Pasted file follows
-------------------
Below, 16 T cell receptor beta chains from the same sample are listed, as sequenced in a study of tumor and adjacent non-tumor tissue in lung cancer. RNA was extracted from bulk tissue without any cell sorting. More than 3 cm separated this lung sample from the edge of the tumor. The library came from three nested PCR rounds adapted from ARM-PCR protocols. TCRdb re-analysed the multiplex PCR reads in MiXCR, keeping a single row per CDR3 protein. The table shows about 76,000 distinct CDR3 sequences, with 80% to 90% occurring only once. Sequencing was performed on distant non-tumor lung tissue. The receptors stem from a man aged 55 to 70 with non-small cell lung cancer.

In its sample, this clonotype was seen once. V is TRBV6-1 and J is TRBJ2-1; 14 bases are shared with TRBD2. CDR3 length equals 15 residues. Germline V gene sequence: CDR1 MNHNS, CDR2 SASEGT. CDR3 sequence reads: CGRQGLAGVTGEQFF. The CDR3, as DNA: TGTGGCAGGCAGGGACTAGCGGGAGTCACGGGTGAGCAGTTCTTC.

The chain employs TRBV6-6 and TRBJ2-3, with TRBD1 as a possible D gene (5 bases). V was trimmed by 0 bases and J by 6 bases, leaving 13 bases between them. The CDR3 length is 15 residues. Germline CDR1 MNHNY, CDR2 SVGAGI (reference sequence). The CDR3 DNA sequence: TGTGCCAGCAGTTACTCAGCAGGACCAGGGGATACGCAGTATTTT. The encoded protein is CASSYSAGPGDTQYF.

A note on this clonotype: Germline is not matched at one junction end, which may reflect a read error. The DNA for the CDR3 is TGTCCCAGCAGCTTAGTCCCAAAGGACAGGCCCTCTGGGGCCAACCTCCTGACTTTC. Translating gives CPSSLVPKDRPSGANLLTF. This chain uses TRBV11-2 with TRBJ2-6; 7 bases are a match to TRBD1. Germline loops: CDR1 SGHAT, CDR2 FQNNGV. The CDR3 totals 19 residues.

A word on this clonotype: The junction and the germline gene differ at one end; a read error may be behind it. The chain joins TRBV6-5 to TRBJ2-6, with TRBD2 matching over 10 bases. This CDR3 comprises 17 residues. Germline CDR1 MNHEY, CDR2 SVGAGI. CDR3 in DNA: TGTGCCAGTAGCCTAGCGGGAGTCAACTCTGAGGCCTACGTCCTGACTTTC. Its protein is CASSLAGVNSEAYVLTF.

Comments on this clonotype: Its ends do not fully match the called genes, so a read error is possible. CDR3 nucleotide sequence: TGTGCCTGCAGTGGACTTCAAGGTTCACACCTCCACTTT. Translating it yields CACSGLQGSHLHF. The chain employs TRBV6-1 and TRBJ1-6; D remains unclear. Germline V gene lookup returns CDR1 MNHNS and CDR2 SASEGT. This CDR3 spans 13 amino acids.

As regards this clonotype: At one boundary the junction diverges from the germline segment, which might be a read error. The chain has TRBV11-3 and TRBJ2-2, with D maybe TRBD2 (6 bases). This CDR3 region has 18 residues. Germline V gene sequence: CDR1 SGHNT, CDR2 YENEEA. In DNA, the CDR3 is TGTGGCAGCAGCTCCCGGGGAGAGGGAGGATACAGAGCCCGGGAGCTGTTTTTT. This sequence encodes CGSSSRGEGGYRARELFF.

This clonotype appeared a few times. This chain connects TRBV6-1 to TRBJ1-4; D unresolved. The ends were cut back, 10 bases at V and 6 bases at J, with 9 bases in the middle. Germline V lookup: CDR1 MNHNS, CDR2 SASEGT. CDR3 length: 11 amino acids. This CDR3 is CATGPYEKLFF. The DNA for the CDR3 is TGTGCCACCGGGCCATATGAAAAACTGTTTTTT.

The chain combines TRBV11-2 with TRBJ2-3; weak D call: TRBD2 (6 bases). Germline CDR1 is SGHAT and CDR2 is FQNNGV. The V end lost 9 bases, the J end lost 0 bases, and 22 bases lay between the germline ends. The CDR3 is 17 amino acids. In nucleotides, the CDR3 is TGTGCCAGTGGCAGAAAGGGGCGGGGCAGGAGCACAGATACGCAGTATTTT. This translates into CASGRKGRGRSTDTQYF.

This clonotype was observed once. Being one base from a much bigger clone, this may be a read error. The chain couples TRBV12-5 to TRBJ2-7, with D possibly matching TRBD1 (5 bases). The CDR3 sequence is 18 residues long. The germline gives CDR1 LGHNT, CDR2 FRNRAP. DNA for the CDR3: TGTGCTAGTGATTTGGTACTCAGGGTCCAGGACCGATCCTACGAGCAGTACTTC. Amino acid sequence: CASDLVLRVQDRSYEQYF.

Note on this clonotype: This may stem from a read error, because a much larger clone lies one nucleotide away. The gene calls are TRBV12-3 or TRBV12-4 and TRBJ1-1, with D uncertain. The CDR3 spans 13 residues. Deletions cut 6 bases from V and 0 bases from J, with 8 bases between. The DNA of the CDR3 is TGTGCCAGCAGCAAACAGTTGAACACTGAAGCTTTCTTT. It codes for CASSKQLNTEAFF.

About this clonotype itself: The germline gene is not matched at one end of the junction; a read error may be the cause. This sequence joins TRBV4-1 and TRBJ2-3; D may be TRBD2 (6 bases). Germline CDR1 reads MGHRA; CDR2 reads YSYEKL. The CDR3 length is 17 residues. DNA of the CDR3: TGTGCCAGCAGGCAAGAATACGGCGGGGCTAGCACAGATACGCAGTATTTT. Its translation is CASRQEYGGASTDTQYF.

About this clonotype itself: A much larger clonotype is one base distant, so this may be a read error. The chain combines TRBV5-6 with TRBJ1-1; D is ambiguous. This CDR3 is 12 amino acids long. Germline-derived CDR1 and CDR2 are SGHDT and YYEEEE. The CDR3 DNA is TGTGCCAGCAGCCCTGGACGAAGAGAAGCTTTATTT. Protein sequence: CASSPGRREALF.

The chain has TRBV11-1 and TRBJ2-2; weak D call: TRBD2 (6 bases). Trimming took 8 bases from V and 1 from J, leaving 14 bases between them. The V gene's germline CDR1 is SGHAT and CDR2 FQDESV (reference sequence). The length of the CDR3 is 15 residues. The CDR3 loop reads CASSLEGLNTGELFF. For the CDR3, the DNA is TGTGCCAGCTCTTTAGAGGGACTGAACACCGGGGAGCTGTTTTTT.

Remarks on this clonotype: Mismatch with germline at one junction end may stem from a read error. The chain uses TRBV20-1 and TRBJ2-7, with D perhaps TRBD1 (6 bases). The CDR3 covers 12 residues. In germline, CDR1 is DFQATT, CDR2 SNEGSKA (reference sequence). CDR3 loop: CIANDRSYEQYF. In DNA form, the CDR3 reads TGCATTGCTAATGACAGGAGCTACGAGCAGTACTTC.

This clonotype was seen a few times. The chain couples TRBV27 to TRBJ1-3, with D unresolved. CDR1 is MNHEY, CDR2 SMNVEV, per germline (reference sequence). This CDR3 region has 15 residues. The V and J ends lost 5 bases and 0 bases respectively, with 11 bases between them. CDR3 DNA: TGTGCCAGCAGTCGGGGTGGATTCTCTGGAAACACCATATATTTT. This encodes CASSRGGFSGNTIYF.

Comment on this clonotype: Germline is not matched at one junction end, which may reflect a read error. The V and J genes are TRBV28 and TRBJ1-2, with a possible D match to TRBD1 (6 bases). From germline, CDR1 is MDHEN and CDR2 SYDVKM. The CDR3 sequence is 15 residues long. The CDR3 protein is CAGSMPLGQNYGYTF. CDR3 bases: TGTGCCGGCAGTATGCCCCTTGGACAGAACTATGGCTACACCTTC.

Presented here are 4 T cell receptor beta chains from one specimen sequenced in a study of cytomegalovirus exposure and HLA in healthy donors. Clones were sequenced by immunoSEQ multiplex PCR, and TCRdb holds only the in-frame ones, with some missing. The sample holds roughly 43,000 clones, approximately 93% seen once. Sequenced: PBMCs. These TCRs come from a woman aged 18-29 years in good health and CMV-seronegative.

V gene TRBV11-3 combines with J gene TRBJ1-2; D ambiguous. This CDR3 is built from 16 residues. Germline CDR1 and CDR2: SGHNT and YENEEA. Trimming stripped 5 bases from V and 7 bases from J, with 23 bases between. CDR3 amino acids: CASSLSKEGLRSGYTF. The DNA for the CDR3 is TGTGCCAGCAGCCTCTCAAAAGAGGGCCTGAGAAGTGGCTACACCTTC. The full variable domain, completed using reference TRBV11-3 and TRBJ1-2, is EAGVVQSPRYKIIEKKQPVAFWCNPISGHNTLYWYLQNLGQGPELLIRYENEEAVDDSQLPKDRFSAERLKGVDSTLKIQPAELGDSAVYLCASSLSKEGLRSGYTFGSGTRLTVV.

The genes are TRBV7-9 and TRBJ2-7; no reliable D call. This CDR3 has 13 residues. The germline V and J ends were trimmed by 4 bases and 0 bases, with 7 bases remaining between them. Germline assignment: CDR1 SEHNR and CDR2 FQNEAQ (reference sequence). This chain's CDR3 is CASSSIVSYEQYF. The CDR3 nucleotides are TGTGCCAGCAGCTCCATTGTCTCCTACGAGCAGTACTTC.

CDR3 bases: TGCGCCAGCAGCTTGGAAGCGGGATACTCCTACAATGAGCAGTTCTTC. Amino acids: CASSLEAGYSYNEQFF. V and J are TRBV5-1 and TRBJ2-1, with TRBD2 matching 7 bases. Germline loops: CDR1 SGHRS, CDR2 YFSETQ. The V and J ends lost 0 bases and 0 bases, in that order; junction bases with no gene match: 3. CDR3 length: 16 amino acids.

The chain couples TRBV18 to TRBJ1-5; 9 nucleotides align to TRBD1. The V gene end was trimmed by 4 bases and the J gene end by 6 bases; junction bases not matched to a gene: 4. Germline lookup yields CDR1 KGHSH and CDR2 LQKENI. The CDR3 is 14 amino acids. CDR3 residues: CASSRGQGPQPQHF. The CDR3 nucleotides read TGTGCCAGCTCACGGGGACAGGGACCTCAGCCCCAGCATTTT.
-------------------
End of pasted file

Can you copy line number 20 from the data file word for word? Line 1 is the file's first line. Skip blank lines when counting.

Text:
The genes are TRBV7-9 and TRBJ2-7; no reliable D call. This CDR3 has 13 residues. The germline V and J ends were trimmed by 4 bases and 0 bases, with 7 bases remaining between them. Germline assignment: CDR1 SEHNR and CDR2 FQNEAQ (reference sequence). This chain's CDR3 is CASSSIVSYEQYF. The CDR3 nucleotides are TGTGCCAGCAGCTCCATTGTCTCCTACGAGCAGTACTTC.